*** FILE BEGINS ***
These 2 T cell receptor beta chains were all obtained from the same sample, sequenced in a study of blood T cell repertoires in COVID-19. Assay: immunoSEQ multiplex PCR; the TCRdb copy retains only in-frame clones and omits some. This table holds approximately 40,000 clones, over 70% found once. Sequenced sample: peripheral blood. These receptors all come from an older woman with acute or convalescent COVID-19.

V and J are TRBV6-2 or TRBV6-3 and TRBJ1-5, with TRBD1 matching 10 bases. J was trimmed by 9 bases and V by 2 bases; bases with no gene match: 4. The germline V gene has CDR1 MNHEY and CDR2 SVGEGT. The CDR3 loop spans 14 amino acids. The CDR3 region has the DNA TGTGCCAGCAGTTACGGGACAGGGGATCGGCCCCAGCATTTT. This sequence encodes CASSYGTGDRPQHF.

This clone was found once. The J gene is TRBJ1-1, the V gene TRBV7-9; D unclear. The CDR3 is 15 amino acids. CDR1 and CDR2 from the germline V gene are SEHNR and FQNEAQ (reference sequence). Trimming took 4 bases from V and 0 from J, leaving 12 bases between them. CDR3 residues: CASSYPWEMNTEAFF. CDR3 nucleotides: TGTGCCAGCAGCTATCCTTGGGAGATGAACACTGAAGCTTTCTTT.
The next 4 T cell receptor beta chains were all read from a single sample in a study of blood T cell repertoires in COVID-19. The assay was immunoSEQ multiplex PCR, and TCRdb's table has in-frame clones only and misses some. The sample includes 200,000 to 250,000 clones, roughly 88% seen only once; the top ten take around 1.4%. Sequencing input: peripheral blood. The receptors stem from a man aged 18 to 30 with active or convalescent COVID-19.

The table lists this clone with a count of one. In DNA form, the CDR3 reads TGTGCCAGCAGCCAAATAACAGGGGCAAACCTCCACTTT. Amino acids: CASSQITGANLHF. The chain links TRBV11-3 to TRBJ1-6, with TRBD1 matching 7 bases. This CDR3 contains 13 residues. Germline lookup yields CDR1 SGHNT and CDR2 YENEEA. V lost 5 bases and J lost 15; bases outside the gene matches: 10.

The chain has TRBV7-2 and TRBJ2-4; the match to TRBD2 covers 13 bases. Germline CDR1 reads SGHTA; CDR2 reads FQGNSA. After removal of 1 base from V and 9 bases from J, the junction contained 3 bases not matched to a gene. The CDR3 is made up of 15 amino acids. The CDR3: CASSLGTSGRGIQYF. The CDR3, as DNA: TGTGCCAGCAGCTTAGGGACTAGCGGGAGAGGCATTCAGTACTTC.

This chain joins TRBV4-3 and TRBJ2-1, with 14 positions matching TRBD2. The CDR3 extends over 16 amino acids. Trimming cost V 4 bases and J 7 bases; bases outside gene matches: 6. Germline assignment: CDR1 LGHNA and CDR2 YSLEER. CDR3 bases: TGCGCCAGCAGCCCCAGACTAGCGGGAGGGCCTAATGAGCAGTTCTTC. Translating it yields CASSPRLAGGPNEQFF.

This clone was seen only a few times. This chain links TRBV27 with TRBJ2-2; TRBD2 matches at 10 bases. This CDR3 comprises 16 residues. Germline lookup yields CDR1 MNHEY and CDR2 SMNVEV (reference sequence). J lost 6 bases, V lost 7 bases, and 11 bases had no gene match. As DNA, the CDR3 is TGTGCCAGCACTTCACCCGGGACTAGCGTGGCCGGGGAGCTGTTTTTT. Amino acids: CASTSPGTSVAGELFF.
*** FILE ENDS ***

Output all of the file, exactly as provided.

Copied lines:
These 2 T cell receptor beta chains were all obtained from the same sample, sequenced in a study of blood T cell repertoires in COVID-19. Assay: immunoSEQ multiplex PCR; the TCRdb copy retains only in-frame clones and omits some. This table holds approximately 40,000 clones, over 70% found once. Sequenced sample: peripheral blood. These receptors all come from an older woman with acute or convalescent COVID-19.

V and J are TRBV6-2 or TRBV6-3 and TRBJ1-5, with TRBD1 matching 10 bases. J was trimmed by 9 bases and V by 2 bases; bases with no gene match: 4. The germline V gene has CDR1 MNHEY and CDR2 SVGEGT. The CDR3 loop spans 14 amino acids. The CDR3 region has the DNA TGTGCCAGCAGTTACGGGACAGGGGATCGGCCCCAGCATTTT. This sequence encodes CASSYGTGDRPQHF.

This clone was found once. The J gene is TRBJ1-1, the V gene TRBV7-9; D unclear. The CDR3 is 15 amino acids. CDR1 and CDR2 from the germline V gene are SEHNR and FQNEAQ (reference sequence). Trimming took 4 bases from V and 0 from J, leaving 12 bases between them. CDR3 residues: CASSYPWEMNTEAFF. CDR3 nucleotides: TGTGCCAGCAGCTATCCTTGGGAGATGAACACTGAAGCTTTCTTT.
The next 4 T cell receptor beta chains were all read from a single sample in a study of blood T cell repertoires in COVID-19. The assay was immunoSEQ multiplex PCR, and TCRdb's table has in-frame clones only and misses some. The sample includes 200,000 to 250,000 clones, roughly 88% seen only once; the top ten take around 1.4%. Sequencing input: peripheral blood. The receptors stem from a man aged 18 to 30 with active or convalescent COVID-19.

The table lists this clone with a count of one. In DNA form, the CDR3 reads TGTGCCAGCAGCCAAATAACAGGGGCAAACCTCCACTTT. Amino acids: CASSQITGANLHF. The chain links TRBV11-3 to TRBJ1-6, with TRBD1 matching 7 bases. This CDR3 contains 13 residues. Germline lookup yields CDR1 SGHNT and CDR2 YENEEA. V lost 5 bases and J lost 15; bases outside the gene matches: 10.

The chain has TRBV7-2 and TRBJ2-4; the match to TRBD2 covers 13 bases. Germline CDR1 reads SGHTA; CDR2 reads FQGNSA. After removal of 1 base from V and 9 bases from J, the junction contained 3 bases not matched to a gene. The CDR3 is made up of 15 amino acids. The CDR3: CASSLGTSGRGIQYF. The CDR3, as DNA: TGTGCCAGCAGCTTAGGGACTAGCGGGAGAGGCATTCAGTACTTC.

This chain joins TRBV4-3 and TRBJ2-1, with 14 positions matching TRBD2. The CDR3 extends over 16 amino acids. Trimming cost V 4 bases and J 7 bases; bases outside gene matches: 6. Germline assignment: CDR1 LGHNA and CDR2 YSLEER. CDR3 bases: TGCGCCAGCAGCCCCAGACTAGCGGGAGGGCCTAATGAGCAGTTCTTC. Translating it yields CASSPRLAGGPNEQFF.

This clone was seen only a few times. This chain links TRBV27 with TRBJ2-2; TRBD2 matches at 10 bases. This CDR3 comprises 16 residues. Germline lookup yields CDR1 MNHEY and CDR2 SMNVEV (reference sequence). J lost 6 bases, V lost 7 bases, and 11 bases had no gene match. As DNA, the CDR3 is TGTGCCAGCACTTCACCCGGGACTAGCGTGGCCGGGGAGCTGTTTTTT. Amino acids: CASTSPGTSVAGELFF.